//See if its an image
                                if (imgObject.Get(PdfName.SUBTYPE).Equals(PdfName.IMAGE)) {
                                    //NOTE: There's a bunch of different types of filters, I'm only handing the simplest one here which is basically raw JPG, you'll have to research others
                                    if (imgObject.Get(PdfName.FILTER).Equals(PdfName.DCTDECODE)) {
                                        //Get the raw bytes of the current image
                                        byte[] oldBytes = PdfReader.GetStreamBytesRaw((PRStream)imgObject);
                                        //Will hold bytes of the compressed image later
                                        byte[] newBytes;
                                        //Wrap a stream around our original image
                                        using (MemoryStream sourceMS = new MemoryStream(oldBytes)) {
                                            //Convert the bytes into a .Net image
                                            using (System.Drawing.Image oldImage = Bitmap.FromStream(sourceMS)) {
                                                //Shrink the image to 90% of the original
                                                using (System.Drawing.Image newImage = ShrinkImage(oldImage, 0.9f)) {
                                                    //Convert the image to bytes using JPG at 85%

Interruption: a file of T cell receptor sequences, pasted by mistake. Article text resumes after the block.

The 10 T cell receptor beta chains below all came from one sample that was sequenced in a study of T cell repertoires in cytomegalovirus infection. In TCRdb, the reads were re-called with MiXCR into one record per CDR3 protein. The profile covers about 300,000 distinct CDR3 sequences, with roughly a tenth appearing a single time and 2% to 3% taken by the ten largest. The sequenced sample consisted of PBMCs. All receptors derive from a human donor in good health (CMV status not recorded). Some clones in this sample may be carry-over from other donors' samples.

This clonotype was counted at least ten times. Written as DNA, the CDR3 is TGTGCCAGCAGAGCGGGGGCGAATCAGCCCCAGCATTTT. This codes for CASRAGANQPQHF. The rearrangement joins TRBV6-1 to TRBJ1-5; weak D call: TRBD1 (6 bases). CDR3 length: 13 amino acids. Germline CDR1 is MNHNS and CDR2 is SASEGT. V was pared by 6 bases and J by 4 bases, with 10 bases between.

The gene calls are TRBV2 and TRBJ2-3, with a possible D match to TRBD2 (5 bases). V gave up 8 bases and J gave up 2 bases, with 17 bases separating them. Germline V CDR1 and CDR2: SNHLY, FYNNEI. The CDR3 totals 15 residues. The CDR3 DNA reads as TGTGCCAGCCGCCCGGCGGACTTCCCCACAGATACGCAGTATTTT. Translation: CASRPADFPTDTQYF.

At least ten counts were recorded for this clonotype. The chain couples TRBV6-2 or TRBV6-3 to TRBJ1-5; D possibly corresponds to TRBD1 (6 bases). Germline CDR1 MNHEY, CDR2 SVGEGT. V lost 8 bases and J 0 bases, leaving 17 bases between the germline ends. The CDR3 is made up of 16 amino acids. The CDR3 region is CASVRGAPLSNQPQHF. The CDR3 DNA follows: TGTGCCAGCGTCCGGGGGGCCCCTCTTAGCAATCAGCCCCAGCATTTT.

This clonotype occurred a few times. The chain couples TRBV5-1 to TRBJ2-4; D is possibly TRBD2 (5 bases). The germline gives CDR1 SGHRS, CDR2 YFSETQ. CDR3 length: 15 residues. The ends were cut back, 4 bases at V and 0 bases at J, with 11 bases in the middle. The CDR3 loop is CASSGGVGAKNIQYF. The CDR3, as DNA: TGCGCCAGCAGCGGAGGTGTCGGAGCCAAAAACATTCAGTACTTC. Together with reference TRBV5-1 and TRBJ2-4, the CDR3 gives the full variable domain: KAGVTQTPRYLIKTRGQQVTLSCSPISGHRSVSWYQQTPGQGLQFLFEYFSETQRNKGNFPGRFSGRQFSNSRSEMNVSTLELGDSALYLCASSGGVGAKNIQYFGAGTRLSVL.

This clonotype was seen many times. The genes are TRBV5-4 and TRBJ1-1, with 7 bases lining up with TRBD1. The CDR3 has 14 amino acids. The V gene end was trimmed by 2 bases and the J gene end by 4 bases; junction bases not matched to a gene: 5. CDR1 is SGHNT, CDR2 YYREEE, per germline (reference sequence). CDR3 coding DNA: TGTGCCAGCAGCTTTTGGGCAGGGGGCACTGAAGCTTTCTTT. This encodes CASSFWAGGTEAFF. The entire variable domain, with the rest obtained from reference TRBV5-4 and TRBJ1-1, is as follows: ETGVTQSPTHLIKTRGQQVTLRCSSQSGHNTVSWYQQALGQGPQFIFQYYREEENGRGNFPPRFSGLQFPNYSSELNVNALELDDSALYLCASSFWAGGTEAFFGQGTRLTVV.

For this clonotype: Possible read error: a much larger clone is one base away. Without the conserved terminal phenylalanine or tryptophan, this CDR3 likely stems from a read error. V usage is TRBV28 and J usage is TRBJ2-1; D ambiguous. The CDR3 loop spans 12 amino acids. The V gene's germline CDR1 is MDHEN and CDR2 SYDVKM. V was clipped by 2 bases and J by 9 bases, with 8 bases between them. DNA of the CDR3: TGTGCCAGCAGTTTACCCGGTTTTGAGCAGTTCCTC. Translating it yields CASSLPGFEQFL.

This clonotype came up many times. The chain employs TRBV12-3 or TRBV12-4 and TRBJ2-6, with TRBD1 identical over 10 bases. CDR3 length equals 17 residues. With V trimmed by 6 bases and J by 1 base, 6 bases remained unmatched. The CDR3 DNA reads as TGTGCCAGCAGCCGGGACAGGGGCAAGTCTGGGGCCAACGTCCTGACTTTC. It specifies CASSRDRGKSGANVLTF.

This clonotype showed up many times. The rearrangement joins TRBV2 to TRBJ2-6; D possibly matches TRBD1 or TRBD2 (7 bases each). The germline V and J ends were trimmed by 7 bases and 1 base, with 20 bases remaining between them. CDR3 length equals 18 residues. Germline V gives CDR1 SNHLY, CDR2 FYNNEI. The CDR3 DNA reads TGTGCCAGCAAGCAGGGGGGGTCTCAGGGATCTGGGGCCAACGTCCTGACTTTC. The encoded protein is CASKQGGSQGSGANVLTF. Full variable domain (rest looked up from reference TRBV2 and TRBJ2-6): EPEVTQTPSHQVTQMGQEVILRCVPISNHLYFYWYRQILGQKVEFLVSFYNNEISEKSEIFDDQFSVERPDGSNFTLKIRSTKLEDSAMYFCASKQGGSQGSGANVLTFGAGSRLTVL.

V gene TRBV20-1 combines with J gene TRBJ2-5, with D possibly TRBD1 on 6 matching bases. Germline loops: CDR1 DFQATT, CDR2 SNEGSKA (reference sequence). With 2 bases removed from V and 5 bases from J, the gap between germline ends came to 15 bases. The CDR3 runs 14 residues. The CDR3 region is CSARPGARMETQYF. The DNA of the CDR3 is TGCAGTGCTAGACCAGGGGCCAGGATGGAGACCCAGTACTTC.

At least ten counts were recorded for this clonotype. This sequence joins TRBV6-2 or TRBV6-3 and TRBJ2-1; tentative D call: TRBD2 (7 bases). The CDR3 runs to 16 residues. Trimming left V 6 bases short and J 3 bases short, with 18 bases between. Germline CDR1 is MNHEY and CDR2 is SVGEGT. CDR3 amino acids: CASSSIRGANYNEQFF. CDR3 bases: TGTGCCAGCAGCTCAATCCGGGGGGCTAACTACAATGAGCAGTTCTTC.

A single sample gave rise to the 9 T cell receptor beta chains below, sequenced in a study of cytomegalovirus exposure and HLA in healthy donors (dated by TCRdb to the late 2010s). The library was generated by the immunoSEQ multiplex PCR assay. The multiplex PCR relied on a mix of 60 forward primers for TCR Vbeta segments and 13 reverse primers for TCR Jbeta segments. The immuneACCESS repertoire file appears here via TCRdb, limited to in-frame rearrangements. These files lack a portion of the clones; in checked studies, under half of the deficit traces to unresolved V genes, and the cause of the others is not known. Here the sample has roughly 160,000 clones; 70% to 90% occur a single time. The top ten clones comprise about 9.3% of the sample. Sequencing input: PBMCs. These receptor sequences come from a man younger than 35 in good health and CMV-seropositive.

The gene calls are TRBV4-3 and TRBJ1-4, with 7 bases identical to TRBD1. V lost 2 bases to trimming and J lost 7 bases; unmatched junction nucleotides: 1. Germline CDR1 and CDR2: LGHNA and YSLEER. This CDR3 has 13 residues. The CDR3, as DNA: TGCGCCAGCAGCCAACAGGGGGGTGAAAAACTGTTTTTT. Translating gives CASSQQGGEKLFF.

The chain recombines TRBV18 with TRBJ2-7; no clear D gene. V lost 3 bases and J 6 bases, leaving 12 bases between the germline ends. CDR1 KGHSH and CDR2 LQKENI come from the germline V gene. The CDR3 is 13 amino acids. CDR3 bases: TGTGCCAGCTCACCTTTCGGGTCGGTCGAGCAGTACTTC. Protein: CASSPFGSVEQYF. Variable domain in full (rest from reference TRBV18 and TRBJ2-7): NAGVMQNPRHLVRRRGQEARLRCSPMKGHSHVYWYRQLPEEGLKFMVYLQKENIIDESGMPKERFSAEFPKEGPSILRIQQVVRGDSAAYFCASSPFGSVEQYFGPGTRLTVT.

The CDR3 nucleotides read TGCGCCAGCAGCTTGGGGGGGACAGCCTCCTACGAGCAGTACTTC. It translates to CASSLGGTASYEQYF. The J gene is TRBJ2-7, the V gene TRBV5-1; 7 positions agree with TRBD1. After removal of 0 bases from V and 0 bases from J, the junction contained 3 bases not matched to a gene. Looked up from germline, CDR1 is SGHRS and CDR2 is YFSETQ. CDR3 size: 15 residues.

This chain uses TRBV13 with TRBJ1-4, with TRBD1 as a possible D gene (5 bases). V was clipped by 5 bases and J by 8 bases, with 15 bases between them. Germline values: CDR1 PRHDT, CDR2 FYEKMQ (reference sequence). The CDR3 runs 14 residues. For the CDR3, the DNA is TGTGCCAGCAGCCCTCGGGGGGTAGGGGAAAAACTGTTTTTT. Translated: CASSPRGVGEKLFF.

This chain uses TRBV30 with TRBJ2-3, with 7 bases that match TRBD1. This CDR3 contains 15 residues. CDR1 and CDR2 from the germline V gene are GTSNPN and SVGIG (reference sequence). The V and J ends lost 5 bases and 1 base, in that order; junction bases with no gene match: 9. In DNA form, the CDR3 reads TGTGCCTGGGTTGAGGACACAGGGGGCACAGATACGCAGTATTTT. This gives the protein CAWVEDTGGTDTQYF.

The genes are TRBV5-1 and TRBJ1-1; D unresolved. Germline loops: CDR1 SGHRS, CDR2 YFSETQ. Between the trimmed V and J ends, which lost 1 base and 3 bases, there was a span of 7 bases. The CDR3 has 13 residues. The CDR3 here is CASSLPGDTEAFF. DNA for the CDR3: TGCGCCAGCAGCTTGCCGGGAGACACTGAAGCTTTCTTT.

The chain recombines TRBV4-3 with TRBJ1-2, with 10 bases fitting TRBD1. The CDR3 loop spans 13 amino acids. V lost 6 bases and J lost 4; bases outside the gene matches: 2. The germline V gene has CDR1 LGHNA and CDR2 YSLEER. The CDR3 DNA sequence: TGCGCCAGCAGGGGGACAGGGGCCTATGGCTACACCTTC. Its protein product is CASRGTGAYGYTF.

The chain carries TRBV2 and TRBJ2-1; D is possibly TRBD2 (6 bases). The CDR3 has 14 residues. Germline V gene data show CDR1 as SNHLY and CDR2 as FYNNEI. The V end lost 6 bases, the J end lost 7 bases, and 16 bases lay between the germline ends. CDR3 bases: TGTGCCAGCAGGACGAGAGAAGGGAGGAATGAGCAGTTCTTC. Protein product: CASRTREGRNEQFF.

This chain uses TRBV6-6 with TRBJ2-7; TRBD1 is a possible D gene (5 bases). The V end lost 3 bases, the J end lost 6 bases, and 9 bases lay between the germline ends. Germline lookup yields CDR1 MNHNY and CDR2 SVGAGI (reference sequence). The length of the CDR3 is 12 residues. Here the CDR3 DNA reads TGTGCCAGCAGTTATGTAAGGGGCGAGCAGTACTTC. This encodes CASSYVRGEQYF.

newBytes = ConvertImageToBytes(newImage, 85);
                                        //Create a new iTextSharp image from our bytes
                                        iTextSharp.text.Image compressedImage = iTextSharp.text.Image.GetInstance(newBytes);
                                        //Kill off the old image
                                        //Add our image in its place
                                        stamper.Writer.AddDirectImageSimple(compressedImage, (PRIndirectReference)obj);


        //Standard image save code from MSDN, returns a byte array
        private static byte[] ConvertImageToBytes(System.Drawing.Image image, long compressionLevel) {
            if (compressionLevel < 0) {
                compressionLevel = 0;
            } else if (compressionLevel > 100) {
                compressionLevel = 100;
            ImageCodecInfo jgpEncoder = GetEncoder(ImageFormat.Jpeg);

            System.Drawing.Imaging.Encoder myEncoder = System.Drawing.Imaging.Encoder.Quality;
            EncoderParameters myEncoderParameters = new EncoderParameters(1);
            EncoderParameter myEncoderParameter = new EncoderParameter(myEncoder, compressionLevel);
            myEncoderParameters.Param[0] = myEncoderParameter;
            using (MemoryStream ms = new MemoryStream()) {
                image.Save(ms, jgpEncoder, myEncoderParameters);